Cans: Price - Free. Good for 1-100 shots. This standby is invaluable. With BB guns, you can make a dent and not continuously punch holes through them. With a .22 you can see how good aim you are by slicing one in half. Then there is the setting cans up on a ledge/table and shooting them off cowboy style. Its plain to see why this cheap alternative has been a mainstay for plinking for more than a hundred years.

Phone Books: Price - Free. Good for 100-1000 shots (depending on if you mulch). Whenever you think there is not enough paper in the world, the phonebook company prints another one. Thousands of companies print catalogs that they will send you for free too! Paper is actually a pretty decent stopper of bullets compared to the price of the materials. The reason they don't make paper bullet resistant vests is because you still would need 7 inches of it. That being said, tape some of these big books together and you can trap all sorts of bullets. Frankly, it would make a great science experiment for a young shooter (if his or her school doesn't go ballistic about the proper handling and use of firearms). Close range with birdshot is also a great way to turn a phone book into confetti!

Shoes: Price - Free. Good for 100+ shots. Shoes wear out eventually. The nice thing about shooting them with larger caliber weapons is they will jump. Kids love to see shoes jump (especially with no one in them). Steel toed or shanked boots have the advantage of a muffled but still audible report.

Old office equipment: Price - Free. Good for 100+ shots. Had a bad day at the office? Is your company getting rid of an old fax machine? Go Office Space on it! Be sure to get permission from your company before taking the old office equipment. One thing you will quickly learn as you shoot up office equipment, Hollywood has no concept of ballistic penetration.

Balloons: Price - 2-3 cents. Good for 1 shot (unless you miss). Balloons are very versatile. You can shoot them plain. Shoot them with powdered substance inside. Shoot them with a liquid inside. Or shoot them with a flamable liquid inside and an ignition source nearby for great fireball creation. Balloons are very good for long distance shooting (300+ yards) - the colors will usually contrast with the surroundings, you can make them almost any size, and you definitely know when you have hit one.

Pressurized Bottles: Price - 1-25 cents. Good for 1 shot. No I do not mean propane cylinders. I am talking about plastic coke bottles which you pressurize with dry ice or baking soda and vinegar. The goal here is to get the bottle near the rupture point (50 psi - 250 psi depending on the thickness) and then hitting it with the bullet to make a nice report. I am still in the experimentation process of figuring the correct amounts of vinegar and baking soda (remember the goal is maximum pressure without it exploding prematurely) for various types of bottles. The fact that materials science keeps getting better (and bottles are made with less plastic) compounds the problem and makes me believe I'll be experimenting my whole life, which I am OK with.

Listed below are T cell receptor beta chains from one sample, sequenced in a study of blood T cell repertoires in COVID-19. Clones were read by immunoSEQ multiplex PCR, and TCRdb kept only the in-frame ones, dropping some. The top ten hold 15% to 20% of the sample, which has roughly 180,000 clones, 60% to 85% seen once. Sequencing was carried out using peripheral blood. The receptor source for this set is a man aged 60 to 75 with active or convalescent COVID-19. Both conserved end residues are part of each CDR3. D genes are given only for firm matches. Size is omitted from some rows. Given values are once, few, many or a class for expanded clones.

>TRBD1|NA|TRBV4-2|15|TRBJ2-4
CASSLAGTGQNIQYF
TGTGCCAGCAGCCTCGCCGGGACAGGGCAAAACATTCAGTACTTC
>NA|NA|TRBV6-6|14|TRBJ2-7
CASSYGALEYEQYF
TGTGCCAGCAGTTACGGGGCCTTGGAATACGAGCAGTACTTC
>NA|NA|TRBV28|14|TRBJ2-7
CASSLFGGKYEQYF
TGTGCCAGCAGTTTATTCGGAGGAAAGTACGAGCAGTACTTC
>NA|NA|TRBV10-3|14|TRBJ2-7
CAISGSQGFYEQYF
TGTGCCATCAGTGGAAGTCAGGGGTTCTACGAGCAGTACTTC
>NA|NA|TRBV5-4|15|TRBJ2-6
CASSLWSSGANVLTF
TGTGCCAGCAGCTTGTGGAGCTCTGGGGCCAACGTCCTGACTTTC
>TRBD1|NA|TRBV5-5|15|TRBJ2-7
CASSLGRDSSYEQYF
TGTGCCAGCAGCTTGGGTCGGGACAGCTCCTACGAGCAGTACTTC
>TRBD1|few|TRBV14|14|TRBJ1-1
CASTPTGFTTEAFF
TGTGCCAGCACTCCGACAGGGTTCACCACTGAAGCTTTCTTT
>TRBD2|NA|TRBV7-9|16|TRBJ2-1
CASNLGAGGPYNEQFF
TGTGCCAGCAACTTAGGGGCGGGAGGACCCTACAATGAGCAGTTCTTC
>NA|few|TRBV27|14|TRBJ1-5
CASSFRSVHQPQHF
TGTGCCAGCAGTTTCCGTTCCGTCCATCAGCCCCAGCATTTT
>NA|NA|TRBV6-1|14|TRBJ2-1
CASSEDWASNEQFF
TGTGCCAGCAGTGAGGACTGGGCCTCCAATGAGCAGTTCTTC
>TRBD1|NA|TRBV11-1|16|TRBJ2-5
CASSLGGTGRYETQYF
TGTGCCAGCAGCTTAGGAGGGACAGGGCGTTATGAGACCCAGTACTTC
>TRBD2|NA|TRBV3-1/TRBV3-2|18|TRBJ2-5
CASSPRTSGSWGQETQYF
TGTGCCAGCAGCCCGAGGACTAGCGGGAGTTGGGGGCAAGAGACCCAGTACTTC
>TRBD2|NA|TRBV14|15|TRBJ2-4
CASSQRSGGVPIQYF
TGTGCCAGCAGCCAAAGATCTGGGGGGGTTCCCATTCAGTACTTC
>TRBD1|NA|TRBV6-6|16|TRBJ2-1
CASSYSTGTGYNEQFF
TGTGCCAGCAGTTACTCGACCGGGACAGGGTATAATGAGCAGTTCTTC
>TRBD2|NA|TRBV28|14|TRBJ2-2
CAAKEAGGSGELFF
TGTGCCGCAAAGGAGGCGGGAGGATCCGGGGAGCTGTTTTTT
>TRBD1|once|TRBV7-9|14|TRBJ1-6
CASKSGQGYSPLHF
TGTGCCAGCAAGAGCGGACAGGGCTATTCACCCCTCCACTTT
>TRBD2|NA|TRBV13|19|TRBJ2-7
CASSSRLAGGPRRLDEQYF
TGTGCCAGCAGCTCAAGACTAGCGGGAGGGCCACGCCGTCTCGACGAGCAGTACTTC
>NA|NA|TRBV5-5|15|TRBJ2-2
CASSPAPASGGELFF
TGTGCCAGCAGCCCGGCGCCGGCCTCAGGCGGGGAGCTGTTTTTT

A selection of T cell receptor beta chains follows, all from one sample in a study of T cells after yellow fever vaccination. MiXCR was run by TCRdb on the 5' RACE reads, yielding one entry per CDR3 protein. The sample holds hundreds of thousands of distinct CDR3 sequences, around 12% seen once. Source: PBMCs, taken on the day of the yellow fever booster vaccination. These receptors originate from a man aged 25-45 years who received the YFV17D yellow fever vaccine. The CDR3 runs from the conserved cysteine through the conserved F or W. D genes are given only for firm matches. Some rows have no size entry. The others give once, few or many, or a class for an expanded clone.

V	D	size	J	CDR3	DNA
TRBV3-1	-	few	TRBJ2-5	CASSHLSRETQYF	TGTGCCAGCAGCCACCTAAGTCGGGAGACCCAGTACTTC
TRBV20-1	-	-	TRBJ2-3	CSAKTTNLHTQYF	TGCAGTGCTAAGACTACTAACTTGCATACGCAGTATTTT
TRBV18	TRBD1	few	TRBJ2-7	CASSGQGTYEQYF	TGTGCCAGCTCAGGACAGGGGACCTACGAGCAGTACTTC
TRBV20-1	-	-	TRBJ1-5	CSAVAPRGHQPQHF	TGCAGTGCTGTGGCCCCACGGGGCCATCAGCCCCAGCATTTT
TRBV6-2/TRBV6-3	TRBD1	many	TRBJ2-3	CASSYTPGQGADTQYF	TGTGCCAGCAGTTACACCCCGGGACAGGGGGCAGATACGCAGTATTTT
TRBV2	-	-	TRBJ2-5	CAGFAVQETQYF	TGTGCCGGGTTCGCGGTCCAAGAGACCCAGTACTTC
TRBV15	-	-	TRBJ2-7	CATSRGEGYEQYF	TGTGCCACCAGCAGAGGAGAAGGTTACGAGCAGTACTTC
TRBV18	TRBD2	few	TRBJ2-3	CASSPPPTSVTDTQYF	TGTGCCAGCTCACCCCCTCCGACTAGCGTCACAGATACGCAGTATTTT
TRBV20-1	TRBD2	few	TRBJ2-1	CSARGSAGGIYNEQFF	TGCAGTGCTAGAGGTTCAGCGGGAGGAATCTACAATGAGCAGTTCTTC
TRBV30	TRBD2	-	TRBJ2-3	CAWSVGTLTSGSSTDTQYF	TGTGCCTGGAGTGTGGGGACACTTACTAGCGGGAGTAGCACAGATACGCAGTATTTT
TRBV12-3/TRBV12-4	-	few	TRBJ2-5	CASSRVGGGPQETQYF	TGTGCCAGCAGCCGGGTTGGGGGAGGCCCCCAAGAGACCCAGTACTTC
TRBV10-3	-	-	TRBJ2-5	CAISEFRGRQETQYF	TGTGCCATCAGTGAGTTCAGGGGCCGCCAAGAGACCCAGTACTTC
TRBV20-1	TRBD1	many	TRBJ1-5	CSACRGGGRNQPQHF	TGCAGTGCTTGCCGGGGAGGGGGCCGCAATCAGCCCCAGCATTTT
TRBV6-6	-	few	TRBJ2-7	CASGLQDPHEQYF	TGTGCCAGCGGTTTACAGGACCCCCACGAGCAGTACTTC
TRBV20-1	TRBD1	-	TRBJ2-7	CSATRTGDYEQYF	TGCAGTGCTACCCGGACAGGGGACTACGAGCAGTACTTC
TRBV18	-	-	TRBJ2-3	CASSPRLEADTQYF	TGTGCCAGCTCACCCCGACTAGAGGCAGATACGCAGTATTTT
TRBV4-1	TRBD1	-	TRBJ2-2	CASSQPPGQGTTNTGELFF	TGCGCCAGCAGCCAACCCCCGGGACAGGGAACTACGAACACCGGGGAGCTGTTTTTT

Paintballs: Price 1-3 cents. Good for 1 shot. These are great for .22LR through a pistol or a rifle. They provide a small target (about 3/4") that leaves a satisfying mark when hit. The only problem I have is a quick way of attaching them to the target. Currently, I pull a line of tape and then put one on every 2 -3 inches as I apply the tape to the cardboard. I am open to any other quick methods of putting these up.

Shotgun Shells: Price - 20 cents. Good for 1 shot. I'm not sure why I hadn't thought of this sooner, but a friend told me about it a month ago and I had to try it. I used .22LR shooting at 12 gauge bird shot (no sense wasting the money for buck or slugs). I put the shotgun shells in three different setups: 1) through drywall, 2) through 2x4, and 3) implanted in 2x4 (i.e. no through hole). The drywall was nice, I was hoping for a bigger hole though. The 2x4 also was OK, I was still wanting more. The encased 2x4 was great! It splintered out the end of the wood. If you are going to try this, use a 3/4" spade bit to make your holes (at least 4 inches apart). Push (don't pound with a hammer) the shells into the hole. Keep the targets at least 25 yards away.

Muzzleloading caps: Price - 5-10 cents. Good for 1 shot. Think of these as a smaller, cheaper version of shotgun shells. The targets are now only 1/4" diameter at most. Which leads to my favorite idea so far...

Muzzleloading caps w/ black powder: Price - 5-10cents. Good for 1 shot. There is unlimited potential with these. How big of a blast is dependent on how deep and wide your hole is and how high you fill it with black powder. The large puff of smoke from ignition is unmistakable and seeing a sturdy 2x4 obliterated has a satisfaction all its own. I'll definitely try different shapes of combustion chambers and maybe add some fireworks chemicals in the future to create a pleasing display.